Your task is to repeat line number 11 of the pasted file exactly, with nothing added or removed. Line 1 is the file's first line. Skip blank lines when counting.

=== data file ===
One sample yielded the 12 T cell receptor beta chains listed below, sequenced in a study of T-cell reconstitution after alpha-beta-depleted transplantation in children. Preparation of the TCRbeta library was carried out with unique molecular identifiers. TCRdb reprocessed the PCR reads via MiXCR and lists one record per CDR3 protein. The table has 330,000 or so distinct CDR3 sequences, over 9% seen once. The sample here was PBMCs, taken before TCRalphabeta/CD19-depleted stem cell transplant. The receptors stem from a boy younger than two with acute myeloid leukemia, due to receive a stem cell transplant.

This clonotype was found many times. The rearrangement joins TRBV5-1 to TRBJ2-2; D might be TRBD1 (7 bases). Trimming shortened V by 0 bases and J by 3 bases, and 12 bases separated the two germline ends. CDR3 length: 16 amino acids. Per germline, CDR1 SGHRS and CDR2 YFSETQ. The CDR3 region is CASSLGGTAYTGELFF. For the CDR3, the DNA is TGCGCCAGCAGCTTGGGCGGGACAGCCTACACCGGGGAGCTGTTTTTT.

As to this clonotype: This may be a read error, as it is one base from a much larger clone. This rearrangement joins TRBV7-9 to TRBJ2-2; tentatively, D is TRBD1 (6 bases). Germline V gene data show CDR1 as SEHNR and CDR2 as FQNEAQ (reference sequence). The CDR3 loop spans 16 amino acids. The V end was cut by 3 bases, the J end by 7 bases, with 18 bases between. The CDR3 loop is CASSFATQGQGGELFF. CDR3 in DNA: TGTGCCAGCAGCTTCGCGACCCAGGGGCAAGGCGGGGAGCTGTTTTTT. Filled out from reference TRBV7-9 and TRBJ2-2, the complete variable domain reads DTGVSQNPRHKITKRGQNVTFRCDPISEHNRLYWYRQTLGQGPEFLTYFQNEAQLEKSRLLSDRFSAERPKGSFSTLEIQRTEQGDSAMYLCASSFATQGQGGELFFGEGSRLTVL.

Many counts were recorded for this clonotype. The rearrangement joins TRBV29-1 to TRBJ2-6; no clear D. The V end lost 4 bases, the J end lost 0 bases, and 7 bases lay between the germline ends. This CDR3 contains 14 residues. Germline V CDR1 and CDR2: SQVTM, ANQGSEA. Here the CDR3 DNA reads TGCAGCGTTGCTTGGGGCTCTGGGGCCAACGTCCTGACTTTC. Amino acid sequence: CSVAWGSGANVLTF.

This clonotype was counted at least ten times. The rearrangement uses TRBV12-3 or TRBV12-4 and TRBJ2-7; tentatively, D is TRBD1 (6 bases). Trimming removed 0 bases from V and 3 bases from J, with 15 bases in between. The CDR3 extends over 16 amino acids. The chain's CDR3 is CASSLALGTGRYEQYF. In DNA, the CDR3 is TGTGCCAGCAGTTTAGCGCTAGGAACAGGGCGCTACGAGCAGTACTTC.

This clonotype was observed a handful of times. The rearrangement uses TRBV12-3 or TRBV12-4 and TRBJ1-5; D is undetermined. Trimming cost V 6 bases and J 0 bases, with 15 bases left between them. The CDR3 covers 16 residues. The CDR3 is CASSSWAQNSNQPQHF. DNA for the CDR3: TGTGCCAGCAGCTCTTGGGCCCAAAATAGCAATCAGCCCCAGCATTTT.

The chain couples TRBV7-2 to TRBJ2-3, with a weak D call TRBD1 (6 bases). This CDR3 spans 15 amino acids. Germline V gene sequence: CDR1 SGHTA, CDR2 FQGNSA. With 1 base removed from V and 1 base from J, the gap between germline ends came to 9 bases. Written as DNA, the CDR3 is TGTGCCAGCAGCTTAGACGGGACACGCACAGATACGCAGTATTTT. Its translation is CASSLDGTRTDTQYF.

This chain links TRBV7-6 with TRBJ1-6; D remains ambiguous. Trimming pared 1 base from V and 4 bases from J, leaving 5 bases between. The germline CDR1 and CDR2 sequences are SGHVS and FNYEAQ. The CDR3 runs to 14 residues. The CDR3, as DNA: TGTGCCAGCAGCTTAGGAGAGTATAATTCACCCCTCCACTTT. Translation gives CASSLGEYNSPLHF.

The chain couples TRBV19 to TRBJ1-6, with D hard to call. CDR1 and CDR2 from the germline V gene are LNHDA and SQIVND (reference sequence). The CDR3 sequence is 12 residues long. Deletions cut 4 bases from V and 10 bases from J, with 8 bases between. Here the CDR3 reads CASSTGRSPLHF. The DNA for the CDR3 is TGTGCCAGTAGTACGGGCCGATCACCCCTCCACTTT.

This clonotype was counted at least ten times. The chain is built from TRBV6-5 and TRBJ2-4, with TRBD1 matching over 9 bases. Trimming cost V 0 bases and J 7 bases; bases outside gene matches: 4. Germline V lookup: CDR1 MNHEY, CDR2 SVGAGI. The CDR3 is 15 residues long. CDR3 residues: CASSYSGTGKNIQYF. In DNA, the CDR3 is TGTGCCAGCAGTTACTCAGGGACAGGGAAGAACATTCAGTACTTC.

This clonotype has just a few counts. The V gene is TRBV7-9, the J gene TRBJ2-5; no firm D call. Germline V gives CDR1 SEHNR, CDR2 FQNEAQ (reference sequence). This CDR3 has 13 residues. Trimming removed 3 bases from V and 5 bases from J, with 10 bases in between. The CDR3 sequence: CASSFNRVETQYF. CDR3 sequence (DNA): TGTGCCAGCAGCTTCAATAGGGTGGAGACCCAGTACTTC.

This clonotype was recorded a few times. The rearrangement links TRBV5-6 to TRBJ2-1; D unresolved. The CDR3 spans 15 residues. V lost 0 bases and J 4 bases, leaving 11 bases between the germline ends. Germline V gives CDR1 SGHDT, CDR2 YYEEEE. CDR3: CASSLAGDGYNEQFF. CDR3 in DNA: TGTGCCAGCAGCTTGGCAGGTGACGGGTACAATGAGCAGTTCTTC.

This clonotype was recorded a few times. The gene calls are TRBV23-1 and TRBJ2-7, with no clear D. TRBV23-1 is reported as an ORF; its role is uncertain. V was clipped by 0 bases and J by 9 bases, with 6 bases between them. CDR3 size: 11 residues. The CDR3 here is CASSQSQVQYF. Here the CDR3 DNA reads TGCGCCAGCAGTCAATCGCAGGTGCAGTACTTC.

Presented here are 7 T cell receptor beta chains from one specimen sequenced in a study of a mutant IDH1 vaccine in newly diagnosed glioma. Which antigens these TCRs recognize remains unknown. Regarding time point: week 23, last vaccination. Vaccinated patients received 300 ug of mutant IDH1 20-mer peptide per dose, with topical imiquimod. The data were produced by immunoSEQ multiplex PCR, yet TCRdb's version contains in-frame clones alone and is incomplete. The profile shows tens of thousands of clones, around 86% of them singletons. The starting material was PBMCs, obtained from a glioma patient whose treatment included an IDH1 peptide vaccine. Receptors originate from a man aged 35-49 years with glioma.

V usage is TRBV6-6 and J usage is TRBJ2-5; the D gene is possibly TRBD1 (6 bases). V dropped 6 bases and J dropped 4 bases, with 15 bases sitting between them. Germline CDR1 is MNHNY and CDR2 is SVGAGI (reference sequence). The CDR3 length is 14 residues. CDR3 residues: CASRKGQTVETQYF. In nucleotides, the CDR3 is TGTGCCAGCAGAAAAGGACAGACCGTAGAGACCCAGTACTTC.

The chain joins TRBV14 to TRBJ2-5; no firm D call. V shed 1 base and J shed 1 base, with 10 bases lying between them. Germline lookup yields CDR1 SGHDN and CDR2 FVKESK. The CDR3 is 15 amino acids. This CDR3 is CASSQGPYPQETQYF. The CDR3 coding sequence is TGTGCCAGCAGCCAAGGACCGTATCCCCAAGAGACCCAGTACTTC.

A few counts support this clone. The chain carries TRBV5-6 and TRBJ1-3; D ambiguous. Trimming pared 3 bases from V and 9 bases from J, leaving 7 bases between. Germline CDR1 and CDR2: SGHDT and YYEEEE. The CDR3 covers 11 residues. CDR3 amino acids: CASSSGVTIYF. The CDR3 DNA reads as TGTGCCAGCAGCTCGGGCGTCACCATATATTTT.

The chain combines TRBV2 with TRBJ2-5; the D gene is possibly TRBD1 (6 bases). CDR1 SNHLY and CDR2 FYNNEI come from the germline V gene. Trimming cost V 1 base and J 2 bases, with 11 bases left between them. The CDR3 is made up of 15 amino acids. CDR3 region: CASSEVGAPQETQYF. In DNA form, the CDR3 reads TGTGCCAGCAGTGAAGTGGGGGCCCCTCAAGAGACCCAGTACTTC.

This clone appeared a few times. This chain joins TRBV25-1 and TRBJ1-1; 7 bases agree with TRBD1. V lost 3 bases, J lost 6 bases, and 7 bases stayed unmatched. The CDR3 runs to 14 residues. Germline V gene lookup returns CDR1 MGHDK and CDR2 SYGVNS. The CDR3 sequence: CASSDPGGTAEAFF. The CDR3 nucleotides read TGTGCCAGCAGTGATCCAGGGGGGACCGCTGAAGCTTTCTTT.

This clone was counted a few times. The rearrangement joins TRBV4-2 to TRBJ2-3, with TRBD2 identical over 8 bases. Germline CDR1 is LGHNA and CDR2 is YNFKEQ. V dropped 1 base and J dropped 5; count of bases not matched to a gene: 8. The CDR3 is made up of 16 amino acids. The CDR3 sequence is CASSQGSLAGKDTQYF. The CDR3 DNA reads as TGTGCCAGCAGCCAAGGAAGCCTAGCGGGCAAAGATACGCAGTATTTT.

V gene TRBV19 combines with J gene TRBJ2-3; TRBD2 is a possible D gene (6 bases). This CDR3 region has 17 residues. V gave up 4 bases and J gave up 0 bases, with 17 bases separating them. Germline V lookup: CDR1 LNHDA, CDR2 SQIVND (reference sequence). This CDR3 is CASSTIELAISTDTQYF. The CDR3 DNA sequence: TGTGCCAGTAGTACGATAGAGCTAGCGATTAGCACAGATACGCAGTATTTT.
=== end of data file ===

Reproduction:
This clonotype has just a few counts. The V gene is TRBV7-9, the J gene TRBJ2-5; no firm D call. Germline V gives CDR1 SEHNR, CDR2 FQNEAQ (reference sequence). This CDR3 has 13 residues. Trimming removed 3 bases from V and 5 bases from J, with 10 bases in between. The CDR3 sequence: CASSFNRVETQYF. CDR3 sequence (DNA): TGTGCCAGCAGCTTCAATAGGGTGGAGACCCAGTACTTC.